Speaker 5 00:31:49 Yeah. Harmine specifically is still the strongest one. So out of all the synthetics that are out there. So I think like Reserpine does have some level of affinity for it. Uh, a couple of the other, um, uh, ones, uh, that have, uh, that are still under some actually even clinical study have, uh, affinity, but nothing is actually proven to be stronger than just harming itself. I think
Speaker 4 00:32:07 Parline is, has a stronger affinity Tomlin, uh, receptor to John? No.
Speaker 5 00:32:14 Uh, yeah, it’s, I can’t remember. I thought it was Harmine was the strongest arm lead was even west. So arm
Speaker 4 00:32:20 Very strong. And there are some work, um, that is that, um, from some, from some researchers who have been working on ezine, that they injected adaline for acetic acid, you know, to rodents. And the result was this hypnotic, uh, you know, basically effect, um, that is like exactly like a resembling stenotic state resembling sleep that was followed by some type of seizure type activity in rodents. So this is also something that again, kind of is, is in con congruence with, you know, with the effect that we, we think, you know, M two receptors has, but the most interesting work actually comes from the work of Claudia NoHo back in 19, uh, 64. He has, uh, this book called The Healing Journey. Yes. And those who don’t know Claudia NoHo, he was a psychotherapist, uh, his and psychiatrist, a Chian psychiatrist who, uh, was running this clinical trial that, you know, basically he wa he was receiving referrals from the, uh, patients with major dis depressive disorders that there were no, no other intervention had worked on those.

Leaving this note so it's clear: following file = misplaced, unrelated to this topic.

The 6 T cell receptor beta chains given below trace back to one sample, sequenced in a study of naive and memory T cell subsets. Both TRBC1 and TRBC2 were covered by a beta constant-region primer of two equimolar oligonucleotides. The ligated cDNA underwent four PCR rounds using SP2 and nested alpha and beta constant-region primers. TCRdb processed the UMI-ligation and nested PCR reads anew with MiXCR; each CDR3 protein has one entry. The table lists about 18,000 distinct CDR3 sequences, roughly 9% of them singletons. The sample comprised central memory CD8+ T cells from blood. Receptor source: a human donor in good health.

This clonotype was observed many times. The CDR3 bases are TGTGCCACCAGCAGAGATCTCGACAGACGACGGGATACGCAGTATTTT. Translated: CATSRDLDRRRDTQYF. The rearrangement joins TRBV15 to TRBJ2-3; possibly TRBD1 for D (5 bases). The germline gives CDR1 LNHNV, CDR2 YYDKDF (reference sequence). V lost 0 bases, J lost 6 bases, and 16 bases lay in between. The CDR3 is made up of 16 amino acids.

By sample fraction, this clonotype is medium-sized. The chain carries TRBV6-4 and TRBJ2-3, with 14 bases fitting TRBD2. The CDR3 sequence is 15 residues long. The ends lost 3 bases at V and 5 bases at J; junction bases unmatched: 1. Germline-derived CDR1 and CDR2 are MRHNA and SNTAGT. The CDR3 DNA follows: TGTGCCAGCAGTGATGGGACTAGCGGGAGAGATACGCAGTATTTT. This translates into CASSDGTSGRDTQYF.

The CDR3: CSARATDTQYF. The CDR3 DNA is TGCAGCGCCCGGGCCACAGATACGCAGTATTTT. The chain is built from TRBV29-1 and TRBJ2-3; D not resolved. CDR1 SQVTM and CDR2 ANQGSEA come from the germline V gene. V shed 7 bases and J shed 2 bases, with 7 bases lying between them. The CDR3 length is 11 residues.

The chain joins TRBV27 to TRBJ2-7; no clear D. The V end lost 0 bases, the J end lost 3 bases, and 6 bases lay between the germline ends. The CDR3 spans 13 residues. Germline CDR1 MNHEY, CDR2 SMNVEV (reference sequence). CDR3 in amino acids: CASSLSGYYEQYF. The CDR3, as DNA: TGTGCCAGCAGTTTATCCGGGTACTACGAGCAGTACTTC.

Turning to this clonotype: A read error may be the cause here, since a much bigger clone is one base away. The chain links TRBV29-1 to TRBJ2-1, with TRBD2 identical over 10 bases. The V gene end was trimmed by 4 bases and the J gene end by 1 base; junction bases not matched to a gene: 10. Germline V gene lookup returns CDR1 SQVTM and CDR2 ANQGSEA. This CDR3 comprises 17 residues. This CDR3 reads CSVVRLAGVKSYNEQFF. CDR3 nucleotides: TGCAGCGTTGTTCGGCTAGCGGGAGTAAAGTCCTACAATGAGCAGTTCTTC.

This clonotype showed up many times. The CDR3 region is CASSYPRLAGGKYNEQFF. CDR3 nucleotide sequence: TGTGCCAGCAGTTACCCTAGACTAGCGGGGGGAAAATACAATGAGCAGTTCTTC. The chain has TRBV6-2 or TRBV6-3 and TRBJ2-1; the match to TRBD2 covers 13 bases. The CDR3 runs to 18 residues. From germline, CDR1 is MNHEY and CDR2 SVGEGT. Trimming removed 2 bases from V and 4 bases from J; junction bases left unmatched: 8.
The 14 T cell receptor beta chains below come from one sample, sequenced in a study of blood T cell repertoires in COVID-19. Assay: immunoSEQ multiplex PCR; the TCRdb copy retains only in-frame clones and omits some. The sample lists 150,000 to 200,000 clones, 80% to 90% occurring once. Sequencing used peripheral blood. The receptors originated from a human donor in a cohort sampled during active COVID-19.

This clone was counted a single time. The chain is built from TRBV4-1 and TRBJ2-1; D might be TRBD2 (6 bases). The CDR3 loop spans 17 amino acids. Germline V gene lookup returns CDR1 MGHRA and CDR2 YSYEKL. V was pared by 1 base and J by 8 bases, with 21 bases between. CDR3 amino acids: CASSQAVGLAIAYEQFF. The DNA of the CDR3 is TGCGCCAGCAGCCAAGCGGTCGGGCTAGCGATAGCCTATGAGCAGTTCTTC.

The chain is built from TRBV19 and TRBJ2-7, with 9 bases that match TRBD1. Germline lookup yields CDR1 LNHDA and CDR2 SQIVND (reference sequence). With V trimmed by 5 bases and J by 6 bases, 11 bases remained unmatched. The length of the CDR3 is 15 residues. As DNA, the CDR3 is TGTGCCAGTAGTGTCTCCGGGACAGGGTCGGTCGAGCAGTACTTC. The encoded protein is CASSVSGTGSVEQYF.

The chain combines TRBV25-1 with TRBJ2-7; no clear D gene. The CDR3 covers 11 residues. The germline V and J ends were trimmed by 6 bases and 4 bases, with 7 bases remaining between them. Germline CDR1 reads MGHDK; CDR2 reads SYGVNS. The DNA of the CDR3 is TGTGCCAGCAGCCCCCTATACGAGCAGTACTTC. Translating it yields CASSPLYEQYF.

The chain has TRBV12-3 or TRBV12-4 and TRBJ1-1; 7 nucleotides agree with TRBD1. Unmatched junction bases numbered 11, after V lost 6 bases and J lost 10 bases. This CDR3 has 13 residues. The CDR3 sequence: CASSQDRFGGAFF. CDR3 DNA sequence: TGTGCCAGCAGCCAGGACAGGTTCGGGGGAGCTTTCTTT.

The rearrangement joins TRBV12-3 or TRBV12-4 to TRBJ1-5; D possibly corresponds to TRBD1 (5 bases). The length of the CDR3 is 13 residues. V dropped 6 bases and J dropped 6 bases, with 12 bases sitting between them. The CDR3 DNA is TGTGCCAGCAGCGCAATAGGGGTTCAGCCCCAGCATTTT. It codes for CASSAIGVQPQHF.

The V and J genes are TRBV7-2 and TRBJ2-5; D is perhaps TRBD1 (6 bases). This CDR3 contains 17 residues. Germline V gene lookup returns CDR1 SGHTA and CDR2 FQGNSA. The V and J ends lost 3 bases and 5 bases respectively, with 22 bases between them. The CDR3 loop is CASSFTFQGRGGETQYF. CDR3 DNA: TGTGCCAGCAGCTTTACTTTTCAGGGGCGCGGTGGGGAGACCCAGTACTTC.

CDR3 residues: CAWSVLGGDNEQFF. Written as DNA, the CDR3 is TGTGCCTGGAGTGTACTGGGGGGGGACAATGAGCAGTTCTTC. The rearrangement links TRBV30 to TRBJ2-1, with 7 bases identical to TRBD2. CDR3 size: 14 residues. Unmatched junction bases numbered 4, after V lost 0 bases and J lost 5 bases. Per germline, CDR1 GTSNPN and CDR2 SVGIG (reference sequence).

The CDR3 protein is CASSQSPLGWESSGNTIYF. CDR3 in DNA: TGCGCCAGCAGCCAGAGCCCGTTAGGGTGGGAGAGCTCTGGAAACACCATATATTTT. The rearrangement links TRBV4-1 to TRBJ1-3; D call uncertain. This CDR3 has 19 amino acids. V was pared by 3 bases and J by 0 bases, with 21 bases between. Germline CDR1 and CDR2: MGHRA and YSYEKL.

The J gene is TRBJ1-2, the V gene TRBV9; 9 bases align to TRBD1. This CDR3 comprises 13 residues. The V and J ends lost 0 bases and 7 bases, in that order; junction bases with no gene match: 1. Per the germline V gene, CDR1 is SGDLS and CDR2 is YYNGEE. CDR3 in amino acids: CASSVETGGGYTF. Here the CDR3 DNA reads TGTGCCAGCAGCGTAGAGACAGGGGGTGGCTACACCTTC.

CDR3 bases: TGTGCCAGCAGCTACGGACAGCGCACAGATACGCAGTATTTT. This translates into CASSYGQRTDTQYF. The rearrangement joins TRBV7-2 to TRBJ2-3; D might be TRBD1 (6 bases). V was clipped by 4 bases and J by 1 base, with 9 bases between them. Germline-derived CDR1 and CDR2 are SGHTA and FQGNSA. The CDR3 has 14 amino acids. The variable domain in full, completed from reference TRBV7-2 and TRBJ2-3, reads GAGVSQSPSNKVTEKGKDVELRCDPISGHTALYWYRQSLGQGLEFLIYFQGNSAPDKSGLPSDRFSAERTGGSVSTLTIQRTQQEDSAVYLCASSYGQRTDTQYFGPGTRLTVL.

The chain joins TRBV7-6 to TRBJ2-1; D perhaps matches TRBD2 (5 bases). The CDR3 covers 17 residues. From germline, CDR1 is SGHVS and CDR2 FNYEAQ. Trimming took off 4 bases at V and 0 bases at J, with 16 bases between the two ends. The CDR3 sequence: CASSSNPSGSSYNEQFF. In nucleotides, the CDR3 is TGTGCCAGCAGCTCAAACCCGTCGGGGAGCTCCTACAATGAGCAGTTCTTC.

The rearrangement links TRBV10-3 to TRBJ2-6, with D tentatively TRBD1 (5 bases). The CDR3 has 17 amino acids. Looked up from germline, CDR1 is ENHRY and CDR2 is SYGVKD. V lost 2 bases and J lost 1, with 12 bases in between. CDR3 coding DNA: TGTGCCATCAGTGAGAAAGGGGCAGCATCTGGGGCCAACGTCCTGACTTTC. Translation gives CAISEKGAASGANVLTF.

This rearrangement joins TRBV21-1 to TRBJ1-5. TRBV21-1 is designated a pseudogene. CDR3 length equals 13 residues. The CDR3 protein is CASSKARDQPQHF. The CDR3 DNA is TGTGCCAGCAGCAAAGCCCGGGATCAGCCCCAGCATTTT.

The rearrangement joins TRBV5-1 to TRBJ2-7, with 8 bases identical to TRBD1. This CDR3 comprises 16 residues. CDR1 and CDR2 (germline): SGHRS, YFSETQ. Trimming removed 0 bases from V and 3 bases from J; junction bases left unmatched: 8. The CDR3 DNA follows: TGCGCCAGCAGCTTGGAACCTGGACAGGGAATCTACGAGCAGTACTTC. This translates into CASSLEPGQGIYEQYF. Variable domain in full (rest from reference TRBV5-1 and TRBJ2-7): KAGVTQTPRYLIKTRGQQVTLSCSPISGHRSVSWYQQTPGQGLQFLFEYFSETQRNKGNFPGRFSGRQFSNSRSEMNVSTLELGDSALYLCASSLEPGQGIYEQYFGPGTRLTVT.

Speaker 4 00:33:29 So they, what he did was that he injected a intravenous, um, dose of 10 methoxy harmine into these, uh, uh, you know, these patients. And it was, I guess only some of them. There were twice, but most of them, there was only one experience. And, and this chapter of this book is called the, uh, the Harmine and, uh, collective unconscious. It’s a very interesting chapter. It’s a trip reports of three of these, uh, uh, patients. And, and then, and the conclusion is very interesting. Most of the, the, the subjective effect is around a physical, you know, relaxation, a tendency to withdraw from the environment, you know, a feeling of a certain numbness that opens you to extremities, and a very visual, actually image, you know, it’s exactly like hallucination, hallucination and imagery hallucination that they got under this dreamy state. So this is kind of like the most relevant work about the injection of a al compound into, uh, you know, basically intravenously, which is, which would acts very quickly.